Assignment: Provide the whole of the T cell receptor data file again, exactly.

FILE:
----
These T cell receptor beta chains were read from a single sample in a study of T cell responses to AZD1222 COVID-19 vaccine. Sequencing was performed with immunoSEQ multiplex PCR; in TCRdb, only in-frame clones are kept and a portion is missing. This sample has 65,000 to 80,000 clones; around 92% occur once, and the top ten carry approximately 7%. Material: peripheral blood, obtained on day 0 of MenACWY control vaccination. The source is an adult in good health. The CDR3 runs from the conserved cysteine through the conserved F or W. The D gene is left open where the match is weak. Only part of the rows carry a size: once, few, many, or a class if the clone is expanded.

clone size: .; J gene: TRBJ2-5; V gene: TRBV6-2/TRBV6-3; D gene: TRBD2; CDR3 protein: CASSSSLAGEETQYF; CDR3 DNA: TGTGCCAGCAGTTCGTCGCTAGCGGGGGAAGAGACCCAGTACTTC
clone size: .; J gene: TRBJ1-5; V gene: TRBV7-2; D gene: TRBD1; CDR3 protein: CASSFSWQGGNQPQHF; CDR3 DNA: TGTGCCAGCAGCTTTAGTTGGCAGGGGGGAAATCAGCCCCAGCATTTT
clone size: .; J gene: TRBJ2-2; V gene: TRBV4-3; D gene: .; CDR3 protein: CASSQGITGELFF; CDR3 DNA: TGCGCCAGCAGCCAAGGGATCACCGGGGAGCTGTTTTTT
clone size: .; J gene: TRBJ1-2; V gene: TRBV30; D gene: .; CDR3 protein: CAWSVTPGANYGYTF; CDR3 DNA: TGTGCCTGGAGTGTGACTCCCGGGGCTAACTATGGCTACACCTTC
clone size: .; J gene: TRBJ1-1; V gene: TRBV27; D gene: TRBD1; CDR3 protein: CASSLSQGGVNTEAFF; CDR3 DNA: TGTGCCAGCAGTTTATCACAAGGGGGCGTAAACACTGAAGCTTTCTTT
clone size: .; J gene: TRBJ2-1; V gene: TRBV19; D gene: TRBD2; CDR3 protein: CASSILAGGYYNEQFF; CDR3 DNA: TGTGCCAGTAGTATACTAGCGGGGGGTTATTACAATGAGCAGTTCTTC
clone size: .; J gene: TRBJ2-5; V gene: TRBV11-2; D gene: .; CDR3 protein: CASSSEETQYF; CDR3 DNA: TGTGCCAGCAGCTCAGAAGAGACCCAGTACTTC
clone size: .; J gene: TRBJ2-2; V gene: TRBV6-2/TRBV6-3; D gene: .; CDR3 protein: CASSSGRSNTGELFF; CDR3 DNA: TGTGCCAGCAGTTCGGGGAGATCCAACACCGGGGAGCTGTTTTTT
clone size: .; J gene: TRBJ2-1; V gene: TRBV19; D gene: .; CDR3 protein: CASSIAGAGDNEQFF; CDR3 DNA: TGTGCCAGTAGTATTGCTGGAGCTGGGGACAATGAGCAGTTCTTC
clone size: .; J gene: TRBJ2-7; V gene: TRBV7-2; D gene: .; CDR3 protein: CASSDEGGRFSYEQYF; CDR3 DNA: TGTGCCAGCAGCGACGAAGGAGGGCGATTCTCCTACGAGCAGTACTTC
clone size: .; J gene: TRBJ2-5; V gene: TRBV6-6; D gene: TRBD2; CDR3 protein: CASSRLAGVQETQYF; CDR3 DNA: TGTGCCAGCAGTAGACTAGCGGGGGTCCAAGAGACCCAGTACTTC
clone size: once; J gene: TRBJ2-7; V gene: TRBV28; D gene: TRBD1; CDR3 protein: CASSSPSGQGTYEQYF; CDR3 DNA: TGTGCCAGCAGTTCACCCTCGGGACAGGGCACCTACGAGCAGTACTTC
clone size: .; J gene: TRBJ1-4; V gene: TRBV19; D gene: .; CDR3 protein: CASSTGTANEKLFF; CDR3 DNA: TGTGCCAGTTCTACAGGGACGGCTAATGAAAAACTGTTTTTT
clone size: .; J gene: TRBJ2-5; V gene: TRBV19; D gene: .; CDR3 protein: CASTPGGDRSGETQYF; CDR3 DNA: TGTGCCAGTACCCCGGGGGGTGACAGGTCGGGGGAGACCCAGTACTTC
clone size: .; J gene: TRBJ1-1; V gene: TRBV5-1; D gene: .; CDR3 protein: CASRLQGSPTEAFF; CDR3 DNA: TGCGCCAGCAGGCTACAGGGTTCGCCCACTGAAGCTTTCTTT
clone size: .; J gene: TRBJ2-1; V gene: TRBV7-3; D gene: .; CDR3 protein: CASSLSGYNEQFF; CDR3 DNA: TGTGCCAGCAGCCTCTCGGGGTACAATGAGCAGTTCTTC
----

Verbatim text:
These T cell receptor beta chains were read from a single sample in a study of T cell responses to AZD1222 COVID-19 vaccine. Sequencing was performed with immunoSEQ multiplex PCR; in TCRdb, only in-frame clones are kept and a portion is missing. This sample has 65,000 to 80,000 clones; around 92% occur once, and the top ten carry approximately 7%. Material: peripheral blood, obtained on day 0 of MenACWY control vaccination. The source is an adult in good health. The CDR3 runs from the conserved cysteine through the conserved F or W. The D gene is left open where the match is weak. Only part of the rows carry a size: once, few, many, or a class if the clone is expanded.

clone size: .; J gene: TRBJ2-5; V gene: TRBV6-2/TRBV6-3; D gene: TRBD2; CDR3 protein: CASSSSLAGEETQYF; CDR3 DNA: TGTGCCAGCAGTTCGTCGCTAGCGGGGGAAGAGACCCAGTACTTC
clone size: .; J gene: TRBJ1-5; V gene: TRBV7-2; D gene: TRBD1; CDR3 protein: CASSFSWQGGNQPQHF; CDR3 DNA: TGTGCCAGCAGCTTTAGTTGGCAGGGGGGAAATCAGCCCCAGCATTTT
clone size: .; J gene: TRBJ2-2; V gene: TRBV4-3; D gene: .; CDR3 protein: CASSQGITGELFF; CDR3 DNA: TGCGCCAGCAGCCAAGGGATCACCGGGGAGCTGTTTTTT
clone size: .; J gene: TRBJ1-2; V gene: TRBV30; D gene: .; CDR3 protein: CAWSVTPGANYGYTF; CDR3 DNA: TGTGCCTGGAGTGTGACTCCCGGGGCTAACTATGGCTACACCTTC
clone size: .; J gene: TRBJ1-1; V gene: TRBV27; D gene: TRBD1; CDR3 protein: CASSLSQGGVNTEAFF; CDR3 DNA: TGTGCCAGCAGTTTATCACAAGGGGGCGTAAACACTGAAGCTTTCTTT
clone size: .; J gene: TRBJ2-1; V gene: TRBV19; D gene: TRBD2; CDR3 protein: CASSILAGGYYNEQFF; CDR3 DNA: TGTGCCAGTAGTATACTAGCGGGGGGTTATTACAATGAGCAGTTCTTC
clone size: .; J gene: TRBJ2-5; V gene: TRBV11-2; D gene: .; CDR3 protein: CASSSEETQYF; CDR3 DNA: TGTGCCAGCAGCTCAGAAGAGACCCAGTACTTC
clone size: .; J gene: TRBJ2-2; V gene: TRBV6-2/TRBV6-3; D gene: .; CDR3 protein: CASSSGRSNTGELFF; CDR3 DNA: TGTGCCAGCAGTTCGGGGAGATCCAACACCGGGGAGCTGTTTTTT
clone size: .; J gene: TRBJ2-1; V gene: TRBV19; D gene: .; CDR3 protein: CASSIAGAGDNEQFF; CDR3 DNA: TGTGCCAGTAGTATTGCTGGAGCTGGGGACAATGAGCAGTTCTTC
clone size: .; J gene: TRBJ2-7; V gene: TRBV7-2; D gene: .; CDR3 protein: CASSDEGGRFSYEQYF; CDR3 DNA: TGTGCCAGCAGCGACGAAGGAGGGCGATTCTCCTACGAGCAGTACTTC
clone size: .; J gene: TRBJ2-5; V gene: TRBV6-6; D gene: TRBD2; CDR3 protein: CASSRLAGVQETQYF; CDR3 DNA: TGTGCCAGCAGTAGACTAGCGGGGGTCCAAGAGACCCAGTACTTC
clone size: once; J gene: TRBJ2-7; V gene: TRBV28; D gene: TRBD1; CDR3 protein: CASSSPSGQGTYEQYF; CDR3 DNA: TGTGCCAGCAGTTCACCCTCGGGACAGGGCACCTACGAGCAGTACTTC
clone size: .; J gene: TRBJ1-4; V gene: TRBV19; D gene: .; CDR3 protein: CASSTGTANEKLFF; CDR3 DNA: TGTGCCAGTTCTACAGGGACGGCTAATGAAAAACTGTTTTTT
clone size: .; J gene: TRBJ2-5; V gene: TRBV19; D gene: .; CDR3 protein: CASTPGGDRSGETQYF; CDR3 DNA: TGTGCCAGTACCCCGGGGGGTGACAGGTCGGGGGAGACCCAGTACTTC
clone size: .; J gene: TRBJ1-1; V gene: TRBV5-1; D gene: .; CDR3 protein: CASRLQGSPTEAFF; CDR3 DNA: TGCGCCAGCAGGCTACAGGGTTCGCCCACTGAAGCTTTCTTT
clone size: .; J gene: TRBJ2-1; V gene: TRBV7-3; D gene: .; CDR3 protein: CASSLSGYNEQFF; CDR3 DNA: TGTGCCAGCAGCCTCTCGGGGTACAATGAGCAGTTCTTC